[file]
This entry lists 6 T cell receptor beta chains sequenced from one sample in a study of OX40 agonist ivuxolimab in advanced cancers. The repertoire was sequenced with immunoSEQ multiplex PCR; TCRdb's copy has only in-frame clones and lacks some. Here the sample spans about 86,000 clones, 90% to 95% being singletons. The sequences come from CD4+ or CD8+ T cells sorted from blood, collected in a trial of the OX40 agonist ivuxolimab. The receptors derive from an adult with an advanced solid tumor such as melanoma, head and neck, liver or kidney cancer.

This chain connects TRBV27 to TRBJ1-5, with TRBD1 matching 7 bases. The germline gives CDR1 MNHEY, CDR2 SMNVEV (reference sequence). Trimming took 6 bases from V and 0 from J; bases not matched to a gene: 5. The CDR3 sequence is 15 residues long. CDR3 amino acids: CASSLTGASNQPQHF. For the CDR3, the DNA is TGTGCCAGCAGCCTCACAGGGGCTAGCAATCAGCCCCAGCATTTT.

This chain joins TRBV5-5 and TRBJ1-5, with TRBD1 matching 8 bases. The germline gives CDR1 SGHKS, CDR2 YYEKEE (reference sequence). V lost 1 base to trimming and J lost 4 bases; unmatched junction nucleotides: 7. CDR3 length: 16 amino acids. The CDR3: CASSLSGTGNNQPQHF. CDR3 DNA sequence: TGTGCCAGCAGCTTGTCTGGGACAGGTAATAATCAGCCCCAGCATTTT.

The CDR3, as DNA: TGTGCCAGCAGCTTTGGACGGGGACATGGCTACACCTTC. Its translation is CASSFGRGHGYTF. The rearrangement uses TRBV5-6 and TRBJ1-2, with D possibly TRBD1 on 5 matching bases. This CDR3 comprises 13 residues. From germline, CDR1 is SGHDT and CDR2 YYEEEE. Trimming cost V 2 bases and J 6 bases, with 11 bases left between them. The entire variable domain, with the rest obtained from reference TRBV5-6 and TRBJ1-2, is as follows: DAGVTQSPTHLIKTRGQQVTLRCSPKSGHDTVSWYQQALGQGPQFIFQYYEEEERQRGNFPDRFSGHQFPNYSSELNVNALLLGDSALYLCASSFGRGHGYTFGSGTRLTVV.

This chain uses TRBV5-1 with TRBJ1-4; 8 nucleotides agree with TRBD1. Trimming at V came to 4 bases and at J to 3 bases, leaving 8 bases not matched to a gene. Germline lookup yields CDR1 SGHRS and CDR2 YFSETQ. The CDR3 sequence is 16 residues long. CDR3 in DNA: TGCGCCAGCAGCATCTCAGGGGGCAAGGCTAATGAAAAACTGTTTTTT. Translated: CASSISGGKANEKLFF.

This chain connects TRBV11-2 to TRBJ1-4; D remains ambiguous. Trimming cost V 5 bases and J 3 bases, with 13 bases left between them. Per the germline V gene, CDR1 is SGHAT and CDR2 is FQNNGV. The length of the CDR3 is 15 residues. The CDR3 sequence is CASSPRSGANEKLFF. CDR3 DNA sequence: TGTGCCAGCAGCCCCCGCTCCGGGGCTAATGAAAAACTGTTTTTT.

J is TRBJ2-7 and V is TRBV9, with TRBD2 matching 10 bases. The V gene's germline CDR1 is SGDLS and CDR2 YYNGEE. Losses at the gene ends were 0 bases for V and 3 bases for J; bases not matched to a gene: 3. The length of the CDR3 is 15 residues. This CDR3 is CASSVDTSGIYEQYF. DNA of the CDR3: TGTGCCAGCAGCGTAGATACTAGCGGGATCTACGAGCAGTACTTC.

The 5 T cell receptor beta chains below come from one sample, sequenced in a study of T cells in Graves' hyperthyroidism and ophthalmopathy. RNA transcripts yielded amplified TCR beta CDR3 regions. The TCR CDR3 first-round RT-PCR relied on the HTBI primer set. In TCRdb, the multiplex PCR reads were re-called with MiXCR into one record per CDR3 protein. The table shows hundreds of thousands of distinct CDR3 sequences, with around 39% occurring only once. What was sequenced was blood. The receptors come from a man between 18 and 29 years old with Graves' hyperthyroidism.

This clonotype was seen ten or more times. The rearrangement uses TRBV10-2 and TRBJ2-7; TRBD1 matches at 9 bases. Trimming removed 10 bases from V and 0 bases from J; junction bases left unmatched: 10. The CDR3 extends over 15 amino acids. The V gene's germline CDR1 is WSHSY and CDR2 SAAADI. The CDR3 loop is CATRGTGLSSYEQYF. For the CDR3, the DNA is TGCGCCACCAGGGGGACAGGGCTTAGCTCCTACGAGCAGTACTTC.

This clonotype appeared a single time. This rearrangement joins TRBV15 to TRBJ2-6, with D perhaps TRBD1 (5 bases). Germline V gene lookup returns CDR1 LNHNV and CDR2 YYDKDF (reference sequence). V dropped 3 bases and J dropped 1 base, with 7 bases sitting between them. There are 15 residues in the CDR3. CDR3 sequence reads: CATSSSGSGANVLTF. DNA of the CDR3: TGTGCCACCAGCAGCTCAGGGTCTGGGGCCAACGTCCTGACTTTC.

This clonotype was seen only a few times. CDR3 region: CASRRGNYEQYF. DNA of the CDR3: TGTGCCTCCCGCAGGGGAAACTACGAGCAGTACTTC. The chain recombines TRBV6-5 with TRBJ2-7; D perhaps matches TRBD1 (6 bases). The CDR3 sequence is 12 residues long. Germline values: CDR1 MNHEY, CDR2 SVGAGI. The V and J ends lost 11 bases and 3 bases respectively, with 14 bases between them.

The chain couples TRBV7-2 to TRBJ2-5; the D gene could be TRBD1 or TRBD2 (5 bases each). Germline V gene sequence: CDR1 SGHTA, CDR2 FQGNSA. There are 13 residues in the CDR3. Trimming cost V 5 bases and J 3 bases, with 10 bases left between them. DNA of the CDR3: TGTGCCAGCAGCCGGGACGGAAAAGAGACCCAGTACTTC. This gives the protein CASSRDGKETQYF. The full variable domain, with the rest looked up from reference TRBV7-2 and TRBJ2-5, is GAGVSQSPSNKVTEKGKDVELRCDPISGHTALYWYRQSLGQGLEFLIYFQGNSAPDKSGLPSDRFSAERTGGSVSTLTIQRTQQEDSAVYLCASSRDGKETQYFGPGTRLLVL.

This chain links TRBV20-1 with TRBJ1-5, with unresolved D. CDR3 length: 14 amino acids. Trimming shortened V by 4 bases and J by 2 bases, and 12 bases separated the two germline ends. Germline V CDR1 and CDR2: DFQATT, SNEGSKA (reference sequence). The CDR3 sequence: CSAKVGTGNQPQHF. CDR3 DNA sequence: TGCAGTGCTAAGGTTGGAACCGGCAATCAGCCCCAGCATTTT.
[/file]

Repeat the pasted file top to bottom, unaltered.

This entry lists 6 T cell receptor beta chains sequenced from one sample in a study of OX40 agonist ivuxolimab in advanced cancers. The repertoire was sequenced with immunoSEQ multiplex PCR; TCRdb's copy has only in-frame clones and lacks some. Here the sample spans about 86,000 clones, 90% to 95% being singletons. The sequences come from CD4+ or CD8+ T cells sorted from blood, collected in a trial of the OX40 agonist ivuxolimab. The receptors derive from an adult with an advanced solid tumor such as melanoma, head and neck, liver or kidney cancer.

This chain connects TRBV27 to TRBJ1-5, with TRBD1 matching 7 bases. The germline gives CDR1 MNHEY, CDR2 SMNVEV (reference sequence). Trimming took 6 bases from V and 0 from J; bases not matched to a gene: 5. The CDR3 sequence is 15 residues long. CDR3 amino acids: CASSLTGASNQPQHF. For the CDR3, the DNA is TGTGCCAGCAGCCTCACAGGGGCTAGCAATCAGCCCCAGCATTTT.

This chain joins TRBV5-5 and TRBJ1-5, with TRBD1 matching 8 bases. The germline gives CDR1 SGHKS, CDR2 YYEKEE (reference sequence). V lost 1 base to trimming and J lost 4 bases; unmatched junction nucleotides: 7. CDR3 length: 16 amino acids. The CDR3: CASSLSGTGNNQPQHF. CDR3 DNA sequence: TGTGCCAGCAGCTTGTCTGGGACAGGTAATAATCAGCCCCAGCATTTT.

The CDR3, as DNA: TGTGCCAGCAGCTTTGGACGGGGACATGGCTACACCTTC. Its translation is CASSFGRGHGYTF. The rearrangement uses TRBV5-6 and TRBJ1-2, with D possibly TRBD1 on 5 matching bases. This CDR3 comprises 13 residues. From germline, CDR1 is SGHDT and CDR2 YYEEEE. Trimming cost V 2 bases and J 6 bases, with 11 bases left between them. The entire variable domain, with the rest obtained from reference TRBV5-6 and TRBJ1-2, is as follows: DAGVTQSPTHLIKTRGQQVTLRCSPKSGHDTVSWYQQALGQGPQFIFQYYEEEERQRGNFPDRFSGHQFPNYSSELNVNALLLGDSALYLCASSFGRGHGYTFGSGTRLTVV.

This chain uses TRBV5-1 with TRBJ1-4; 8 nucleotides agree with TRBD1. Trimming at V came to 4 bases and at J to 3 bases, leaving 8 bases not matched to a gene. Germline lookup yields CDR1 SGHRS and CDR2 YFSETQ. The CDR3 sequence is 16 residues long. CDR3 in DNA: TGCGCCAGCAGCATCTCAGGGGGCAAGGCTAATGAAAAACTGTTTTTT. Translated: CASSISGGKANEKLFF.

This chain connects TRBV11-2 to TRBJ1-4; D remains ambiguous. Trimming cost V 5 bases and J 3 bases, with 13 bases left between them. Per the germline V gene, CDR1 is SGHAT and CDR2 is FQNNGV. The length of the CDR3 is 15 residues. The CDR3 sequence is CASSPRSGANEKLFF. CDR3 DNA sequence: TGTGCCAGCAGCCCCCGCTCCGGGGCTAATGAAAAACTGTTTTTT.

J is TRBJ2-7 and V is TRBV9, with TRBD2 matching 10 bases. The V gene's germline CDR1 is SGDLS and CDR2 YYNGEE. Losses at the gene ends were 0 bases for V and 3 bases for J; bases not matched to a gene: 3. The length of the CDR3 is 15 residues. This CDR3 is CASSVDTSGIYEQYF. DNA of the CDR3: TGTGCCAGCAGCGTAGATACTAGCGGGATCTACGAGCAGTACTTC.

The 5 T cell receptor beta chains below come from one sample, sequenced in a study of T cells in Graves' hyperthyroidism and ophthalmopathy. RNA transcripts yielded amplified TCR beta CDR3 regions. The TCR CDR3 first-round RT-PCR relied on the HTBI primer set. In TCRdb, the multiplex PCR reads were re-called with MiXCR into one record per CDR3 protein. The table shows hundreds of thousands of distinct CDR3 sequences, with around 39% occurring only once. What was sequenced was blood. The receptors come from a man between 18 and 29 years old with Graves' hyperthyroidism.

This clonotype was seen ten or more times. The rearrangement uses TRBV10-2 and TRBJ2-7; TRBD1 matches at 9 bases. Trimming removed 10 bases from V and 0 bases from J; junction bases left unmatched: 10. The CDR3 extends over 15 amino acids. The V gene's germline CDR1 is WSHSY and CDR2 SAAADI. The CDR3 loop is CATRGTGLSSYEQYF. For the CDR3, the DNA is TGCGCCACCAGGGGGACAGGGCTTAGCTCCTACGAGCAGTACTTC.

This clonotype appeared a single time. This rearrangement joins TRBV15 to TRBJ2-6, with D perhaps TRBD1 (5 bases). Germline V gene lookup returns CDR1 LNHNV and CDR2 YYDKDF (reference sequence). V dropped 3 bases and J dropped 1 base, with 7 bases sitting between them. There are 15 residues in the CDR3. CDR3 sequence reads: CATSSSGSGANVLTF. DNA of the CDR3: TGTGCCACCAGCAGCTCAGGGTCTGGGGCCAACGTCCTGACTTTC.

This clonotype was seen only a few times. CDR3 region: CASRRGNYEQYF. DNA of the CDR3: TGTGCCTCCCGCAGGGGAAACTACGAGCAGTACTTC. The chain recombines TRBV6-5 with TRBJ2-7; D perhaps matches TRBD1 (6 bases). The CDR3 sequence is 12 residues long. Germline values: CDR1 MNHEY, CDR2 SVGAGI. The V and J ends lost 11 bases and 3 bases respectively, with 14 bases between them.

The chain couples TRBV7-2 to TRBJ2-5; the D gene could be TRBD1 or TRBD2 (5 bases each). Germline V gene sequence: CDR1 SGHTA, CDR2 FQGNSA. There are 13 residues in the CDR3. Trimming cost V 5 bases and J 3 bases, with 10 bases left between them. DNA of the CDR3: TGTGCCAGCAGCCGGGACGGAAAAGAGACCCAGTACTTC. This gives the protein CASSRDGKETQYF. The full variable domain, with the rest looked up from reference TRBV7-2 and TRBJ2-5, is GAGVSQSPSNKVTEKGKDVELRCDPISGHTALYWYRQSLGQGLEFLIYFQGNSAPDKSGLPSDRFSAERTGGSVSTLTIQRTQQEDSAVYLCASSRDGKETQYFGPGTRLLVL.

This chain links TRBV20-1 with TRBJ1-5, with unresolved D. CDR3 length: 14 amino acids. Trimming shortened V by 4 bases and J by 2 bases, and 12 bases separated the two germline ends. Germline V CDR1 and CDR2: DFQATT, SNEGSKA (reference sequence). The CDR3 sequence: CSAKVGTGNQPQHF. CDR3 DNA sequence: TGCAGTGCTAAGGTTGGAACCGGCAATCAGCCCCAGCATTTT.